I cut size 4, and that line was invisible to trace again. From the pattern envelope, it looked like a short dress, so I didn't shorten it, even though it is designed for heights 2 to 4 inches taller than me.
You might have noticed these are the same two fabrics as the Cardamome in reverse. I had bought this floral fabric knowing I wanted to use it for Chloe, but I had planned to use leftovers from the Tulip skirt I made this summer for the accents. (I bought them on the same visit to Fancy Tiger.)
But when I was choosing my contrast for the Cardamome, it was too good of a match. I just had to use them together again.
I needed the bias tape from the floral fabric to finish the Cardamome, but I wanted to be sure I'd have enough for the Chloe dress. So I basically cut out both dresses at once.
I decided early to use the blue seersucker for the welts and sleeves. But I cut binding for the neckline in both fabrics and decided at the end to go with the blue. I actually had expected to like the floral better, but when I held the blue up, Mikey and I agreed we liked it.
Winston isn't impressed by my matching dresses.
At first fitting, the underarm was so low the sleeve would have limited movement, the back neckline was big, and the armhole was big behind my arm. I solved all three problems by — wait for it — taking up the shoulder seam. ;)
This meant I had to adjust the sleeve. Because I removed a half-inch at the shoulder seam (each front and back), I took 1 inch from the center of the sleeve. Because of the order I cut out the two fabrics, I was able to cut the sleeve after making the shoulder adjustment.
I like the shape of this sleeve. It's unusual.
I didn't have to add pockets to either of these dresses. They both already include them. The pocket bags for Chloe are big! In fact, when I sit, they sometimes peak out the hem. (Cardamome's pockets are a touch small; my phone sticks out slightly.)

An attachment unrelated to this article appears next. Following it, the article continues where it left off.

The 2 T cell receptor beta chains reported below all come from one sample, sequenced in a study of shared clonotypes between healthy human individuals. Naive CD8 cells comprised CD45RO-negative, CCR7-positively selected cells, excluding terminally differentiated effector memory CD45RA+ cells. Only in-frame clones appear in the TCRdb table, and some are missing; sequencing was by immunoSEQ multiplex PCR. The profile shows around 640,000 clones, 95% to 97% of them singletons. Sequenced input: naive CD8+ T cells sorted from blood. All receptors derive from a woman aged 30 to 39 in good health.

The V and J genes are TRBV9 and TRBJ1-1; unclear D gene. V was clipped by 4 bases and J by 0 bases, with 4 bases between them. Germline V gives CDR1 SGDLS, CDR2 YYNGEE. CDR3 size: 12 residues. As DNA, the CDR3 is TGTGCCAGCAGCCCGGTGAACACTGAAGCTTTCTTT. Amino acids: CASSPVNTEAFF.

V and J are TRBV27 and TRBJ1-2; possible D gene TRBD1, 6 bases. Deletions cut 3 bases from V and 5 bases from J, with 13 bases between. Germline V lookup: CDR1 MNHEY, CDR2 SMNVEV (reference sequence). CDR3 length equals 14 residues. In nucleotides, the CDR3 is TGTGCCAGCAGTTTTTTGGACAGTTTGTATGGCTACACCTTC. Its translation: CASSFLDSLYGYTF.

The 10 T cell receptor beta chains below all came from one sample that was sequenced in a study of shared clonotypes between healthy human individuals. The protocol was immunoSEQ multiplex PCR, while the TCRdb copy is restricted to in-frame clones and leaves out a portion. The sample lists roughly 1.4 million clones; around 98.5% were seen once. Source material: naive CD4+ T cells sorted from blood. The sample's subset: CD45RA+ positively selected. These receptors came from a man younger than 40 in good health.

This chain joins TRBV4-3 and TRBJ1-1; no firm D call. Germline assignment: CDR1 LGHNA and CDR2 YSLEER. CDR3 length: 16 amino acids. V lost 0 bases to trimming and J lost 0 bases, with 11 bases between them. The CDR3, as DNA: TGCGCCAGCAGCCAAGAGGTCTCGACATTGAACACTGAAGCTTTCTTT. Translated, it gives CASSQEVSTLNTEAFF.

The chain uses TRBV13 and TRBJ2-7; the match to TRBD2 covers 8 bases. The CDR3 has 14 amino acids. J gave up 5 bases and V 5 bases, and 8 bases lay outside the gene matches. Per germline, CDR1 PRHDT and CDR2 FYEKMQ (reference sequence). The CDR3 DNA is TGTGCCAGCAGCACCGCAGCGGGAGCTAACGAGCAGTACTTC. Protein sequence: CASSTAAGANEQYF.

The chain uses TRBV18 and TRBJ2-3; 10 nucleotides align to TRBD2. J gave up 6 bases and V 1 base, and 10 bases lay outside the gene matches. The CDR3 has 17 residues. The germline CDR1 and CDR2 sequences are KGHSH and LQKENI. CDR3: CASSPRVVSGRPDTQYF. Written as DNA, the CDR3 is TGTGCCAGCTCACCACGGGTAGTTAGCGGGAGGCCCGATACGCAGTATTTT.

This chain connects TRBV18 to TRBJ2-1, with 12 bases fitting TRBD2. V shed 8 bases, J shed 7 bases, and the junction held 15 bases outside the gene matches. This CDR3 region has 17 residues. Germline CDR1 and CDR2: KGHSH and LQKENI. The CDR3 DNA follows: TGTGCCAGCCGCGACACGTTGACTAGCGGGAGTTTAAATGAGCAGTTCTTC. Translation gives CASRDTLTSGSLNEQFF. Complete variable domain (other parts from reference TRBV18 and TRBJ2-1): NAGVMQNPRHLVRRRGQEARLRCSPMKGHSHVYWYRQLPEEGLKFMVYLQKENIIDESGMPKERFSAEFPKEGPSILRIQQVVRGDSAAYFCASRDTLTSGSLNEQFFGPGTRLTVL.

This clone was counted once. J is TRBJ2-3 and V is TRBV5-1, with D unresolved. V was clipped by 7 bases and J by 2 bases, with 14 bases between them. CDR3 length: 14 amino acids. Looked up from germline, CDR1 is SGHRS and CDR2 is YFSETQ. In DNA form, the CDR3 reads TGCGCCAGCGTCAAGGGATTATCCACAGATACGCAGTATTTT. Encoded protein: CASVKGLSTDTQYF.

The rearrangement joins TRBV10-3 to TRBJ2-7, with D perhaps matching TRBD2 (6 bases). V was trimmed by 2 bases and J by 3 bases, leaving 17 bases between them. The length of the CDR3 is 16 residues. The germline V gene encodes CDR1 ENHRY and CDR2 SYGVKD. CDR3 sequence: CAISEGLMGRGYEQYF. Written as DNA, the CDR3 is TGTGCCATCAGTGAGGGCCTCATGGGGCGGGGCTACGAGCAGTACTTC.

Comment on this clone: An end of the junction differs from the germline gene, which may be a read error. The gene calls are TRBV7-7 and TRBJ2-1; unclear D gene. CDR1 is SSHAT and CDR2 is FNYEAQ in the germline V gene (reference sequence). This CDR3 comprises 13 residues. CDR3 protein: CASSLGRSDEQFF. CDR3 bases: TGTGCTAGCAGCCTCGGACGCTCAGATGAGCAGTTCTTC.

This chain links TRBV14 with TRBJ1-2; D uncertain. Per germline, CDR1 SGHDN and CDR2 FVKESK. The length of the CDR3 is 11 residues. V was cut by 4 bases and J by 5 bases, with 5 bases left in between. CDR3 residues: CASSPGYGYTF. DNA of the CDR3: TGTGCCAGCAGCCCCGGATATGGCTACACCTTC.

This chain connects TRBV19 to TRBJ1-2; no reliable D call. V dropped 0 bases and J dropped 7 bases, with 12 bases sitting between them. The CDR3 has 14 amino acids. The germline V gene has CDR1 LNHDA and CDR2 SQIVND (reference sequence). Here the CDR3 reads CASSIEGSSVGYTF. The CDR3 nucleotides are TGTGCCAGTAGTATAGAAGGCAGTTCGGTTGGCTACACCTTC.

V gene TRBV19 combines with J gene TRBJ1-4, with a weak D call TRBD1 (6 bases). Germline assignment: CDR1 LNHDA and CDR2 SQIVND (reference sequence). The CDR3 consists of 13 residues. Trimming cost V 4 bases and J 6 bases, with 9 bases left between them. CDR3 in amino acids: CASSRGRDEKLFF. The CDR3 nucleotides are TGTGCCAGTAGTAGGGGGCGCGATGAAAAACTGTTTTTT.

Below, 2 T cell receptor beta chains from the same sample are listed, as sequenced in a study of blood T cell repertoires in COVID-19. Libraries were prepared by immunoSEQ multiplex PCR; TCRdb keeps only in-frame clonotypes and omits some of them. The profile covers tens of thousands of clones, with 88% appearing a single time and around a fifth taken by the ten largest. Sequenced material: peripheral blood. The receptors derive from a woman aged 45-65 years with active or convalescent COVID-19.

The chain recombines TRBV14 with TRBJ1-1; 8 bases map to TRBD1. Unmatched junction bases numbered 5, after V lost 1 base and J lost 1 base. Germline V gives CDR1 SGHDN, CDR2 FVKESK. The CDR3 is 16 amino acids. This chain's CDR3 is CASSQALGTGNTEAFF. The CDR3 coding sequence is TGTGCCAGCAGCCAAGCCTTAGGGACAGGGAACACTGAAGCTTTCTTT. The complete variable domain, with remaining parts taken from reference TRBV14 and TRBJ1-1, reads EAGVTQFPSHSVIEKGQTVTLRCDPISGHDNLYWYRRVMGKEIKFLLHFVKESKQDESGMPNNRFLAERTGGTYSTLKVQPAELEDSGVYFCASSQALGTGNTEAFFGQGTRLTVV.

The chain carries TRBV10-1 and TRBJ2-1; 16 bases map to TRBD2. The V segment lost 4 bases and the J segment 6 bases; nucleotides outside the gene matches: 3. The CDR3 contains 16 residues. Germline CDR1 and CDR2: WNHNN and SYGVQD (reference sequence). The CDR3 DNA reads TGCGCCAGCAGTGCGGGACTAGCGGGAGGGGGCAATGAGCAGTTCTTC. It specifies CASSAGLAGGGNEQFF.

I omitted buttons/snaps on the welts. They seem to lie flat just fine. To stitch the welt down, I topstitched the front seam and made a 90-degree turn to end at the welt. I also interfaced the welts although the instructions do not specify this step.
I used a slightly lighter gray thread for topstitching than I used for construction.
Because of the way the neck binding attaches, I had to use a hook and eye. I sewed it to my dress while it was on my dress form, and it made that hand sewing suck way less.
But I still don't like hook-and-eye closures. Maybe next time I'll attach the neck binding before installing the zip.
I've been making a lot of bias binding lately. It was so much easier with these cottons than the thin, fussy rayon and silk from my Nicolas.
I had to take the princess seam in a quarter-inch under the bust. Princess seams are the easiest to fit! I needed no adjustments in the lumbar area, a happy surprise.
I also didn't need a lining, so I left that out. I couldn't find a good lining fabric in my stash anyway.
Can you tell Mikey took this photo? The camera is up so high.
So that should be it for this year's summer sewing. I'm about to start a muslin for a Papercut Patterns Bellatrix Blazer. I definitely didn't make all the summer clothes I planned, but I'm ready to move on. Who's ready for fall?